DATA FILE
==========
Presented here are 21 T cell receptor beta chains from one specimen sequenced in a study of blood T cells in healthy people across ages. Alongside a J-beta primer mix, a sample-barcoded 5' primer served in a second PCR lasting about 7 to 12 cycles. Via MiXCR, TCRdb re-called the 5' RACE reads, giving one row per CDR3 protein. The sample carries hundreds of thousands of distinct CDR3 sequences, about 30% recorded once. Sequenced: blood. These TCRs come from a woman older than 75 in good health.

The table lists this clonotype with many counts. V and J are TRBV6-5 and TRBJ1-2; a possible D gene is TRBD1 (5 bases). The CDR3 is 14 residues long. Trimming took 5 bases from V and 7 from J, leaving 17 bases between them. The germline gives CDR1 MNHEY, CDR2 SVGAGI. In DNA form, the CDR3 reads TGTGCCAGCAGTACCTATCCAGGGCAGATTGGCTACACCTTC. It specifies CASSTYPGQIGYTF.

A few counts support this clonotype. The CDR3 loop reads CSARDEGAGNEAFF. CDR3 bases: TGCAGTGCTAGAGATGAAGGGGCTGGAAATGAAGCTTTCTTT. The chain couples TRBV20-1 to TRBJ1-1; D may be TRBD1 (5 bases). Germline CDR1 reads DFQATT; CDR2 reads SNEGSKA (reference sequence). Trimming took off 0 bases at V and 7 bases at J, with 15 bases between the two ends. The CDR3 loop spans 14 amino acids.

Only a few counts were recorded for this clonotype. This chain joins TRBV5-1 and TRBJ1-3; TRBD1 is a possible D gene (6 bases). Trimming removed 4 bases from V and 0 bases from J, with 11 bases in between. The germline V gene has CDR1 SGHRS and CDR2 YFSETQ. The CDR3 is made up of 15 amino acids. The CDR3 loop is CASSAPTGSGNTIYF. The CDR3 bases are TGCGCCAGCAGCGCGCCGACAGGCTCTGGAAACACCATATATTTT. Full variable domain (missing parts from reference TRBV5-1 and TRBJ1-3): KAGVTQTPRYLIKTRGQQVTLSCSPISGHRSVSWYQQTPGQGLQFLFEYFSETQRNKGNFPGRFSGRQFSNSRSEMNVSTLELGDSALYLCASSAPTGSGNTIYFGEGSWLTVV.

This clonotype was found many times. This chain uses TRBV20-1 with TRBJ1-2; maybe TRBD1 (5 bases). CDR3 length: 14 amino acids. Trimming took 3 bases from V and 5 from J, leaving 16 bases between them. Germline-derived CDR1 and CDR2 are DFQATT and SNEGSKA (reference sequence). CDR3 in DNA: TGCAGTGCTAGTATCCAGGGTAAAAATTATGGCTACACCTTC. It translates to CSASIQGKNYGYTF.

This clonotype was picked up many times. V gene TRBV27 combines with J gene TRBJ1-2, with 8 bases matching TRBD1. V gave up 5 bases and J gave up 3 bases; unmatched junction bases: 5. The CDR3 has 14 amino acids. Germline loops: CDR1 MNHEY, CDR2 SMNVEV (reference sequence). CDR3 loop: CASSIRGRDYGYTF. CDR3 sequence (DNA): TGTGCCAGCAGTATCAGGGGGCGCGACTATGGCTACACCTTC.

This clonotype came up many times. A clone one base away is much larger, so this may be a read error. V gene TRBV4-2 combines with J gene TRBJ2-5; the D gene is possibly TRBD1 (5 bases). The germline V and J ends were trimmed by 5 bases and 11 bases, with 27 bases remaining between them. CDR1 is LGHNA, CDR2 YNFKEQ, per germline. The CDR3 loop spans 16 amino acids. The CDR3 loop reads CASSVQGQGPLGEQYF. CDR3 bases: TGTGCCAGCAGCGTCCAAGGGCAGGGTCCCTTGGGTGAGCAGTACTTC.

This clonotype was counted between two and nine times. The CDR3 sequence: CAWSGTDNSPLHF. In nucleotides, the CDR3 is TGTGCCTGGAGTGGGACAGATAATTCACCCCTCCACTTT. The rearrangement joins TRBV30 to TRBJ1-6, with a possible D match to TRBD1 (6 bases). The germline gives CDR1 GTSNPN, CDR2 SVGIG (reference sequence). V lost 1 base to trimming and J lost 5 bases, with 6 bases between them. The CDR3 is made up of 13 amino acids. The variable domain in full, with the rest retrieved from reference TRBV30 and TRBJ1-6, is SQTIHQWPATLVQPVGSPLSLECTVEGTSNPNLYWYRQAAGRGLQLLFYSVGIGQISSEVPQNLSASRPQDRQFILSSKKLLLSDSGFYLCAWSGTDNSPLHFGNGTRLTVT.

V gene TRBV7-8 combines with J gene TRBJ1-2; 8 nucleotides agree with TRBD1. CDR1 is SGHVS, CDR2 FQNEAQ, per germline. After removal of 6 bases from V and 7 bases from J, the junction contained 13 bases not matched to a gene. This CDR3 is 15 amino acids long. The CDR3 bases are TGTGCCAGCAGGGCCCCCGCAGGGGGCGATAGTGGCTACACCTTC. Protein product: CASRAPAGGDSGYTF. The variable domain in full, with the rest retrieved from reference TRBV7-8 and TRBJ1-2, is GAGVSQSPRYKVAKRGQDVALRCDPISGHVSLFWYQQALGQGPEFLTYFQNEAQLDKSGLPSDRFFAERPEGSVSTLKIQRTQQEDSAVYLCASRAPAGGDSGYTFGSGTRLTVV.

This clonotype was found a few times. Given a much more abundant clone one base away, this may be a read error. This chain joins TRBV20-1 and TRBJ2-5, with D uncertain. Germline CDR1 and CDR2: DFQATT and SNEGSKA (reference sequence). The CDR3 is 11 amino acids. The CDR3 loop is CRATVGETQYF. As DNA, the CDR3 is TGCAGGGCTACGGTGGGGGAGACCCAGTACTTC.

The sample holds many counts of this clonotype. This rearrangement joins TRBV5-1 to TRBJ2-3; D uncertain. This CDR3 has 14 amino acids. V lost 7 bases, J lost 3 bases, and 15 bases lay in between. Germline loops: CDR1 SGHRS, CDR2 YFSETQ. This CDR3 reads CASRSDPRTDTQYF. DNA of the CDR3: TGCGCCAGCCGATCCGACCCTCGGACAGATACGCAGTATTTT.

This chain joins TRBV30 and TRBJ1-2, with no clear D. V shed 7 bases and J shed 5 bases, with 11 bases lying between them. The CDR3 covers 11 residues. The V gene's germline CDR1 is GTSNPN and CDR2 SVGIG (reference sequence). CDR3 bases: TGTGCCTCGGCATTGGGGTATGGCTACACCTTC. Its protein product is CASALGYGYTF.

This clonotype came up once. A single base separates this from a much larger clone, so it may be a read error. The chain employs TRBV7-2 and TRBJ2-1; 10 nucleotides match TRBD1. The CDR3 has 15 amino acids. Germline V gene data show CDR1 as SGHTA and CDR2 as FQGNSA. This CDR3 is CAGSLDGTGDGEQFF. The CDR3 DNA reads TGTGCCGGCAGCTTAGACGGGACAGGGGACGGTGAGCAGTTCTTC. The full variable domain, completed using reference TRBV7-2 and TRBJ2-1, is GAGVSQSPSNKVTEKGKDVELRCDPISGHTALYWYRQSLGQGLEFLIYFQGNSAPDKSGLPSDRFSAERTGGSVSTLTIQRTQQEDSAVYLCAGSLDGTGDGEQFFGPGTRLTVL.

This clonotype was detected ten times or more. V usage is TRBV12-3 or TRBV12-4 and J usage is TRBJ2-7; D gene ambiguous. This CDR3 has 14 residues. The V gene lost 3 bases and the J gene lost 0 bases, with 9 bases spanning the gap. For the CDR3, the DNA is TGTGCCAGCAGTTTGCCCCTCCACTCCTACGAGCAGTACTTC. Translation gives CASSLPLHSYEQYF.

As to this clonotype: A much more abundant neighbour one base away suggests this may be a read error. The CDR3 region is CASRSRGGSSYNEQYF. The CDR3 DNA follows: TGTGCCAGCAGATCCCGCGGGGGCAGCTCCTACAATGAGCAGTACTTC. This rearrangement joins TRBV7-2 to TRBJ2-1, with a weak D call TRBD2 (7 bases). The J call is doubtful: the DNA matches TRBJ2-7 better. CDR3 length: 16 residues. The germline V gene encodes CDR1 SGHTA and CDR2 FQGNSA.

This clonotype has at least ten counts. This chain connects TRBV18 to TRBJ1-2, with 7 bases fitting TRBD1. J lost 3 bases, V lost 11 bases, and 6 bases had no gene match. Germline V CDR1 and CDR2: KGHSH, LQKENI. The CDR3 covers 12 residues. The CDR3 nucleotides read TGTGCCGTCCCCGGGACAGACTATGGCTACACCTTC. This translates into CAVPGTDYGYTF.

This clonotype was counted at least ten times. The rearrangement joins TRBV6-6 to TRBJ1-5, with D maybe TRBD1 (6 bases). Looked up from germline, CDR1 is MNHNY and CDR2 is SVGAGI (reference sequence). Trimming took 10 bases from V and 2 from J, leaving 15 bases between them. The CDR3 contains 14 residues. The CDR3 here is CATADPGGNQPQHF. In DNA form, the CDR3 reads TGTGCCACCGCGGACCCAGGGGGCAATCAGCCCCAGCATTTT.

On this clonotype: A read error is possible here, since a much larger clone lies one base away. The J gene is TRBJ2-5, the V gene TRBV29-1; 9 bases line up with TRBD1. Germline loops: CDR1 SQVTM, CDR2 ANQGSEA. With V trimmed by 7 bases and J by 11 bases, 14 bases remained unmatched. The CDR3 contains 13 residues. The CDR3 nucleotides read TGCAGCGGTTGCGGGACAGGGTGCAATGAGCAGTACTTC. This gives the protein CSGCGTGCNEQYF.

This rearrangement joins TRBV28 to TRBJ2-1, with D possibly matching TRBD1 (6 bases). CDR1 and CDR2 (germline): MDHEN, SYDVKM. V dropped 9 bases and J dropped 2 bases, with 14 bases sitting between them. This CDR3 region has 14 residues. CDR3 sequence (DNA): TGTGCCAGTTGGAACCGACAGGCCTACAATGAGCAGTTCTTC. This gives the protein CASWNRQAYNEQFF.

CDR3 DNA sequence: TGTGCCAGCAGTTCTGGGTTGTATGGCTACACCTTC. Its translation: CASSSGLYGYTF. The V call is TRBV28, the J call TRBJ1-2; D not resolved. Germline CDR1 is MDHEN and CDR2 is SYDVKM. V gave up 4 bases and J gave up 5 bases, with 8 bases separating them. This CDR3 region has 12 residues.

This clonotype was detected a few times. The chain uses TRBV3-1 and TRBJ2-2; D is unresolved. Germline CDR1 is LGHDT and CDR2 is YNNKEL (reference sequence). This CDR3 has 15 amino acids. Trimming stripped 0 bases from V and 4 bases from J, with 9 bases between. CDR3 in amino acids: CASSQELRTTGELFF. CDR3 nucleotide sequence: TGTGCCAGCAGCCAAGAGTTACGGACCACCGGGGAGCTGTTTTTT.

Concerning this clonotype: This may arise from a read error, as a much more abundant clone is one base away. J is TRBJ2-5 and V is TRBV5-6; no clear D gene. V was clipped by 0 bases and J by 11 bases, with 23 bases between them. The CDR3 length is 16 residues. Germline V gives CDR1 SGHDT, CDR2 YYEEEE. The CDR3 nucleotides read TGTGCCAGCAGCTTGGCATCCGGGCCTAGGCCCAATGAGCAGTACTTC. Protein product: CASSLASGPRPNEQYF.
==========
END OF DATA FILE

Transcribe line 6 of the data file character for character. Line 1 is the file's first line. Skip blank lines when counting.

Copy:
This clonotype was picked up many times. V gene TRBV27 combines with J gene TRBJ1-2, with 8 bases matching TRBD1. V gave up 5 bases and J gave up 3 bases; unmatched junction bases: 5. The CDR3 has 14 amino acids. Germline loops: CDR1 MNHEY, CDR2 SMNVEV (reference sequence). CDR3 loop: CASSIRGRDYGYTF. CDR3 sequence (DNA): TGTGCCAGCAGTATCAGGGGGCGCGACTATGGCTACACCTTC.